Did you know that you, as a Facebook user, can vote policy changes that the website makes?
In fact, you've had that right since 2009, but Facebook has only let you use it twice. I would bet that most users have no idea that they had any kind of voice, and Facebook seems to like it that way. In fact, if the social network gets its way in the latest upcoming vote, users will not have the right to vote on any changes at all for very much longer.
In a blogpost on Wednesday, Facebook said that it was proposing updates to its Data Use Policy, which explains how Facebook collects and uses the data of its users, and to its Statement of Rights and Responsibilities, which explains the terms governing the use of our services.
“Our goal has always been to find ways to effectively engage your views when we propose changes to our governing policies. That commitment guided our decision in 2009 to launch an unprecedented process for user feedback,” Elliot Schrage, Vice President, Communications, Public Policy and Marketing at Facebook, wrote.
But the system does not work, Schrage writes, since “the voting mechanism, which is triggered by a specific number of comments, actually resulted in a system that incentivized the quantity of comments over their quality.”
“Therefore, we’re proposing to end the voting component of the process in favor of a system that leads to more meaningful feedback and engagement,” he said.
New ways of responding to user questions and comments about Facebook will be rolled out in the next few weeks, he said, including Ask the Chief Privacy Officer, which will let users submit questions directly to Facebook's Chief Privacy Officer of Policy, Erin Egan.
Egan will also host live webcasts that will address user comments and questions.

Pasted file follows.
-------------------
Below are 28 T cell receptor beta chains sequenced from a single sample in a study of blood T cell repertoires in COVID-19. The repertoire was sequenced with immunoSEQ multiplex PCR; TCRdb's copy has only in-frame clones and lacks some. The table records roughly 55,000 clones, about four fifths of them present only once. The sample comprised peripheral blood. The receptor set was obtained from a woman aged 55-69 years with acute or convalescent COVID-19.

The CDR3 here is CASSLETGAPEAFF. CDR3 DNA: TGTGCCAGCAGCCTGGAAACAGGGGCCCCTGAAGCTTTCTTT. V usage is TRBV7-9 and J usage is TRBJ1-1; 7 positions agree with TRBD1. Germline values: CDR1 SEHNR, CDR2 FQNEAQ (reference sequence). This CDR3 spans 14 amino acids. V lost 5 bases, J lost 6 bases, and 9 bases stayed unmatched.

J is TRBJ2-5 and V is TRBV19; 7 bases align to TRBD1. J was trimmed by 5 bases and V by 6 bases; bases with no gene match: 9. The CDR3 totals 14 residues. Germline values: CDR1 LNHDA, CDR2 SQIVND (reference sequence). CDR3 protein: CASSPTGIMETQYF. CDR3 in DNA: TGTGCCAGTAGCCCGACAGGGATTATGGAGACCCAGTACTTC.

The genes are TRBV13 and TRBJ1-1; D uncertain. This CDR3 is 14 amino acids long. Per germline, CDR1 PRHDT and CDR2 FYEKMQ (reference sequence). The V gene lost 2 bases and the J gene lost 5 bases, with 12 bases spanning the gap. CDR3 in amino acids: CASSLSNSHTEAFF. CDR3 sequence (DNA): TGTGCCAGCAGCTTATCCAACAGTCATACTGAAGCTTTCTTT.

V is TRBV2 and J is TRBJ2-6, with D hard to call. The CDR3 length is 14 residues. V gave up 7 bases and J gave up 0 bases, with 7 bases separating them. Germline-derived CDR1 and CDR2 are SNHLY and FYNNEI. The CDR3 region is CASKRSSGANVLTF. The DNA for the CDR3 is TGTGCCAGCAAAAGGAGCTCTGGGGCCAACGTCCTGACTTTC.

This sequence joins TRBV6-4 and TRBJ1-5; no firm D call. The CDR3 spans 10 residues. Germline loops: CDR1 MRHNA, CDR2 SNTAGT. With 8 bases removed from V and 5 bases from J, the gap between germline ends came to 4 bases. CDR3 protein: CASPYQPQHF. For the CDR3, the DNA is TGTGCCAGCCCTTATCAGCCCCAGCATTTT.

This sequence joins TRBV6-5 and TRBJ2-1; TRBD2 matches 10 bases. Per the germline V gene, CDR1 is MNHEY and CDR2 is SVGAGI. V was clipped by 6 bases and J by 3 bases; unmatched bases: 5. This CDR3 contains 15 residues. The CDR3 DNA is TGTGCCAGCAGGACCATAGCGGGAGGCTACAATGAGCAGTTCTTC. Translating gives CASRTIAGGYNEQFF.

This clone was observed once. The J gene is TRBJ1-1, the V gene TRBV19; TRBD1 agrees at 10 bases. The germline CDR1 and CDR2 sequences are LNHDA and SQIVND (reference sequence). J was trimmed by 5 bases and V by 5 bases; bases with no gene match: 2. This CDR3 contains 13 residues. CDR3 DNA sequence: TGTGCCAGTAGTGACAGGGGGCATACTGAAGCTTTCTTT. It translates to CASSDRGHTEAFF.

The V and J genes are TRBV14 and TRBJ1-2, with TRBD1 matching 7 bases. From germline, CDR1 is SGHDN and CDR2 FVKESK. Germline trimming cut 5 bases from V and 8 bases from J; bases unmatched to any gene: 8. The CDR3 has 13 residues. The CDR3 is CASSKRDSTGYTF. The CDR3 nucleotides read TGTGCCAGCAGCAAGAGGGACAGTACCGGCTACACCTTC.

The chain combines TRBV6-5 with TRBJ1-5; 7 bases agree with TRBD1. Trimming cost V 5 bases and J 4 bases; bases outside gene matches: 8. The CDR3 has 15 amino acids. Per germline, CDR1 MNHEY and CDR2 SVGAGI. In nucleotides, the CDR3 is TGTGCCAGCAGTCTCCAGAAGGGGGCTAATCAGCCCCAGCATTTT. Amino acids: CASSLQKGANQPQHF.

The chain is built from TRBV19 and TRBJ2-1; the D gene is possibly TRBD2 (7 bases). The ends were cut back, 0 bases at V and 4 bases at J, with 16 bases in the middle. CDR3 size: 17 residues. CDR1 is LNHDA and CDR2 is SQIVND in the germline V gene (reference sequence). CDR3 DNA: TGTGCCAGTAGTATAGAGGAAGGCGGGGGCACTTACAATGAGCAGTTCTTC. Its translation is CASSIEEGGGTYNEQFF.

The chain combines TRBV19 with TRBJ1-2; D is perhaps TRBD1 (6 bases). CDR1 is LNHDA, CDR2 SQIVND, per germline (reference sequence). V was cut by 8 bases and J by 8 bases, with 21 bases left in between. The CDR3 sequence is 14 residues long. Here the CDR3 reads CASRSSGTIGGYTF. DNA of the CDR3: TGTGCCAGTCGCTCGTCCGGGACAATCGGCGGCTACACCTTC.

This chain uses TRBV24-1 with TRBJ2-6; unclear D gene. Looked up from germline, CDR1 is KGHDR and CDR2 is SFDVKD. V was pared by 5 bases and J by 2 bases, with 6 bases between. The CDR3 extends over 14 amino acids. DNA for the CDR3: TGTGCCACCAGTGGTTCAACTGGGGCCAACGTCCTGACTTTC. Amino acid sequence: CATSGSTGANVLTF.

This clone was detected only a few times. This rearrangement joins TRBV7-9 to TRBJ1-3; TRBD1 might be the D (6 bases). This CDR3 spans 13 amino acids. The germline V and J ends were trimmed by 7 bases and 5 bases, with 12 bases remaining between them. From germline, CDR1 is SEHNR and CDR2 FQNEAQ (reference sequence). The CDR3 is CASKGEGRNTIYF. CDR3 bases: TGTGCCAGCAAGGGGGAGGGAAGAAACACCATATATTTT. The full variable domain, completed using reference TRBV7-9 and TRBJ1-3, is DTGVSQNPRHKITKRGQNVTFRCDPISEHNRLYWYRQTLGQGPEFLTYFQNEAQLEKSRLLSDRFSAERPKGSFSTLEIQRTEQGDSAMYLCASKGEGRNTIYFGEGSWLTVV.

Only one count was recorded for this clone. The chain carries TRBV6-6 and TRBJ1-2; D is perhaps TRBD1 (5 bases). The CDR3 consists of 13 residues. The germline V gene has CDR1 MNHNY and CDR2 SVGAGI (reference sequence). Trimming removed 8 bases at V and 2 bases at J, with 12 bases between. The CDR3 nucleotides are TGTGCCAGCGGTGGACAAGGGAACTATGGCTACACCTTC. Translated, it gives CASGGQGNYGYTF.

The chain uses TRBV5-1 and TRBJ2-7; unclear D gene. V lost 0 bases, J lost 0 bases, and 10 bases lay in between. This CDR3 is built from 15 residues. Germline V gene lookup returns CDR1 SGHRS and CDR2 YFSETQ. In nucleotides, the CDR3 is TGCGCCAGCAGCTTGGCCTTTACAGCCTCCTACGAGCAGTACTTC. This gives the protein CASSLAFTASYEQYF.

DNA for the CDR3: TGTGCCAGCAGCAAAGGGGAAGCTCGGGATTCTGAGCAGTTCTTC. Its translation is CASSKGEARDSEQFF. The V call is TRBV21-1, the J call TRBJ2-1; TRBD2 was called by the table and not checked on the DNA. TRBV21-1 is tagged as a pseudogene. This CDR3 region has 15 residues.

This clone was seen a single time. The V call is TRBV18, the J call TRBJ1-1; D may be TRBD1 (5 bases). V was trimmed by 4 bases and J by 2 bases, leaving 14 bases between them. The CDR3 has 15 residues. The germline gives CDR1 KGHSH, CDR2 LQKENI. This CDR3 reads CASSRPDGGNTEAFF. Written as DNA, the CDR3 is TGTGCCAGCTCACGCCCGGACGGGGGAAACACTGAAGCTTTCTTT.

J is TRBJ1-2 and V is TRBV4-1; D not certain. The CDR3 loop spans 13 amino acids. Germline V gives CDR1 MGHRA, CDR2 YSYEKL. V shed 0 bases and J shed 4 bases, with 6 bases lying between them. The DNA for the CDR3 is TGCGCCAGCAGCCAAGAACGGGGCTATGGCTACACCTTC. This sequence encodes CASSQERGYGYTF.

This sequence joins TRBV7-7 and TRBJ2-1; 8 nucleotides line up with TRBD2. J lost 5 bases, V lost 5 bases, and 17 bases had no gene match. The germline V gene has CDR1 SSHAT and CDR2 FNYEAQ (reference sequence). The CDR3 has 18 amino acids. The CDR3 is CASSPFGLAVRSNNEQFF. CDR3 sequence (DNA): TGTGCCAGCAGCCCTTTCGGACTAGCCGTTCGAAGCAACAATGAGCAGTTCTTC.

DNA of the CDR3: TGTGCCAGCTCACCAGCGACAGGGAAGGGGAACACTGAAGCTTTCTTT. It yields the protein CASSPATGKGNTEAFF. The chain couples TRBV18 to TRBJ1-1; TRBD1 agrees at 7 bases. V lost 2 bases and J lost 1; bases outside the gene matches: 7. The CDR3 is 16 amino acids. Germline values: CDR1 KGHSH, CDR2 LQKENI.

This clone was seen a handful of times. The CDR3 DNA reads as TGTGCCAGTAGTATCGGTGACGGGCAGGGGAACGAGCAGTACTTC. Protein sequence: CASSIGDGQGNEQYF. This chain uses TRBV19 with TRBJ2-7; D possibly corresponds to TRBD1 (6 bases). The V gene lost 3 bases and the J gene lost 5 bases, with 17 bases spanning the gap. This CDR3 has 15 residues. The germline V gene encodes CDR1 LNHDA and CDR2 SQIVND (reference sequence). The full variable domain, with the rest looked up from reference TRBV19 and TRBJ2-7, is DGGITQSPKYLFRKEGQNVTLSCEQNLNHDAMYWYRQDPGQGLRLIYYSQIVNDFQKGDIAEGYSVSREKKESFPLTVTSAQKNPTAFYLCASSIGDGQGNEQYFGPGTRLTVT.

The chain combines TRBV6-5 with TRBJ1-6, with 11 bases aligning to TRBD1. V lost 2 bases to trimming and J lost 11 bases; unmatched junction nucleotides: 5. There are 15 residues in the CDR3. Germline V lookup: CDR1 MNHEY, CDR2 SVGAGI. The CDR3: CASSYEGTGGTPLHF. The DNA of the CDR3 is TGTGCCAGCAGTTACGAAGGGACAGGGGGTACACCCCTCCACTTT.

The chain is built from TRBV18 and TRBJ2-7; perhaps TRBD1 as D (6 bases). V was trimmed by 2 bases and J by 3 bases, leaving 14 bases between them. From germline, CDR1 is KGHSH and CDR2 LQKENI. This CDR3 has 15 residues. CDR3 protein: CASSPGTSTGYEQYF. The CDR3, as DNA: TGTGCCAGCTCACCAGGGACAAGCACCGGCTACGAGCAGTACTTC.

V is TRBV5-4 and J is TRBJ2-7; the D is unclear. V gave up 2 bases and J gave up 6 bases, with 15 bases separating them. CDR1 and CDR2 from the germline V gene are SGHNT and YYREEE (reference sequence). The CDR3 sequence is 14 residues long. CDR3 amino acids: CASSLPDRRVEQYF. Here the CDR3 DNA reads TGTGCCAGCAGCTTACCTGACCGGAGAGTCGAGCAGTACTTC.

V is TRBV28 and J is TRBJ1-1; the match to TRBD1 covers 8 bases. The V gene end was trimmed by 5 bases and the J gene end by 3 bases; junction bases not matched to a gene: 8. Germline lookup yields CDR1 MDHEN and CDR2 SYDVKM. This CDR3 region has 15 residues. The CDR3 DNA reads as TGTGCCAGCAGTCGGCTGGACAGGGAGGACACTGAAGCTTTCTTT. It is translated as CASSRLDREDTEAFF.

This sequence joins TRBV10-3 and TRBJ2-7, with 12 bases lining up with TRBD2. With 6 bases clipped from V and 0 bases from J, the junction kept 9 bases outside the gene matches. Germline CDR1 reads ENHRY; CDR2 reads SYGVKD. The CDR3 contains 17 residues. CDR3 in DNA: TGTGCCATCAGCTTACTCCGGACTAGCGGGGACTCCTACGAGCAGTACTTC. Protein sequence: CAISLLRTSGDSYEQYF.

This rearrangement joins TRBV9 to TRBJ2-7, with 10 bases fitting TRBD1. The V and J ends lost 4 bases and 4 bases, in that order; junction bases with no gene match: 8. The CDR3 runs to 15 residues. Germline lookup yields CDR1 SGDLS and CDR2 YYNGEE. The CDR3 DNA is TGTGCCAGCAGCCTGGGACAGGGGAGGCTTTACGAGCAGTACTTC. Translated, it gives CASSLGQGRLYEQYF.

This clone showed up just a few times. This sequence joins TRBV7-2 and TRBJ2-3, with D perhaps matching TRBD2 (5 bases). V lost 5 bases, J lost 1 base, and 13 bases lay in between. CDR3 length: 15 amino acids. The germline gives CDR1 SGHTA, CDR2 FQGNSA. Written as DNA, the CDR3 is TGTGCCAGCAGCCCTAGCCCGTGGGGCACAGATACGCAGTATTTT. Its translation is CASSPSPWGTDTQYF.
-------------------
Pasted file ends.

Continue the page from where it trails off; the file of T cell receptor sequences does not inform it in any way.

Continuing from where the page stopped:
There are other changes being proposed, beyond how users get to vote, including replacing the “Who can send you Facebook messages” setting on Facebook Message with new filters for managing incoming messages; changes to Facebook refer to certain products, such as instant personalization; reminders about what’s visible to other people on Facebook; and tips on managing a timeline.
The way the current system works, if 30% of all Facebook users vote for or against the new proposals, the result will stick. If less than 30% of users vote, then the result merely becomes “advisory,” and is essentially meaningless.
Given that 300,000 people would have to take part in this to alter what Facebook is proposing to do here, I think we can all guess which way this is going to go.
This might seem a little complicated, but try to stay with me here: Facebook users are essentially asked to vote on whether or not they should have the right to vote in the future. And the system has been set ip so that, since so few of them are going to vote, they will almost certainly lose the right.
To sum up: not that many people will be affected by these changes, and that is the problem.
In all, only .038% of all Facebook users voted last time. And that is what Facebook seems to be counting on this time too.
(Image source: http://www.mesocary.com)